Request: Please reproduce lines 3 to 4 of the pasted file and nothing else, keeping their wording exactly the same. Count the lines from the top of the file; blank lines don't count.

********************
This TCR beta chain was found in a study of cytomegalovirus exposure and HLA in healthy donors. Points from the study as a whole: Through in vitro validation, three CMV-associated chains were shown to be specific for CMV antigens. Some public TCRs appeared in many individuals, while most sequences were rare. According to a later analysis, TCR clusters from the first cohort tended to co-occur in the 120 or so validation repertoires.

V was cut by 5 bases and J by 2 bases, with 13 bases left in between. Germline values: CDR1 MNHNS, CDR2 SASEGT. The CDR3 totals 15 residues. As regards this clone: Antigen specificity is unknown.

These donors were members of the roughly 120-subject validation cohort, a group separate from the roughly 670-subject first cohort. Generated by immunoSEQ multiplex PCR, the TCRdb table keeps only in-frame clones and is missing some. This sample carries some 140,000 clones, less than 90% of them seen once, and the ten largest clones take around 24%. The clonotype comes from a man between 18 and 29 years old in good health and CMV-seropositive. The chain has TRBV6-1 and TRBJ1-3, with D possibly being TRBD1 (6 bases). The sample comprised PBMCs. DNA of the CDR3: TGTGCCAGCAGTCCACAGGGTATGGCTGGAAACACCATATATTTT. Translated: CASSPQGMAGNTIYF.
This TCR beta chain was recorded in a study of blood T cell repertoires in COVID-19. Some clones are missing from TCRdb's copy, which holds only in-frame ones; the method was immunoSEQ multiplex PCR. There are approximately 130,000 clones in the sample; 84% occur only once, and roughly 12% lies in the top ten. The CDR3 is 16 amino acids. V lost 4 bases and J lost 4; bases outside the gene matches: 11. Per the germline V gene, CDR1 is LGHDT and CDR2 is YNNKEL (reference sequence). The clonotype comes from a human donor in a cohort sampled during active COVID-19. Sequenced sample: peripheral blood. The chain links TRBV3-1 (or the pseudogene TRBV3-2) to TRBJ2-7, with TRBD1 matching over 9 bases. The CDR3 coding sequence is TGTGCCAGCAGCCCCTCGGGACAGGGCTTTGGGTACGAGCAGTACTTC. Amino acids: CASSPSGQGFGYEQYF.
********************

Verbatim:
These donors were members of the roughly 120-subject validation cohort, a group separate from the roughly 670-subject first cohort. Generated by immunoSEQ multiplex PCR, the TCRdb table keeps only in-frame clones and is missing some. This sample carries some 140,000 clones, less than 90% of them seen once, and the ten largest clones take around 24%. The clonotype comes from a man between 18 and 29 years old in good health and CMV-seropositive. The chain has TRBV6-1 and TRBJ1-3, with D possibly being TRBD1 (6 bases). The sample comprised PBMCs. DNA of the CDR3: TGTGCCAGCAGTCCACAGGGTATGGCTGGAAACACCATATATTTT. Translated: CASSPQGMAGNTIYF.
This TCR beta chain was recorded in a study of blood T cell repertoires in COVID-19. Some clones are missing from TCRdb's copy, which holds only in-frame ones; the method was immunoSEQ multiplex PCR. There are approximately 130,000 clones in the sample; 84% occur only once, and roughly 12% lies in the top ten. The CDR3 is 16 amino acids. V lost 4 bases and J lost 4; bases outside the gene matches: 11. Per the germline V gene, CDR1 is LGHDT and CDR2 is YNNKEL (reference sequence). The clonotype comes from a human donor in a cohort sampled during active COVID-19. Sequenced sample: peripheral blood. The chain links TRBV3-1 (or the pseudogene TRBV3-2) to TRBJ2-7, with TRBD1 matching over 9 bases. The CDR3 coding sequence is TGTGCCAGCAGCCCCTCGGGACAGGGCTTTGGGTACGAGCAGTACTTC. Amino acids: CASSPSGQGFGYEQYF.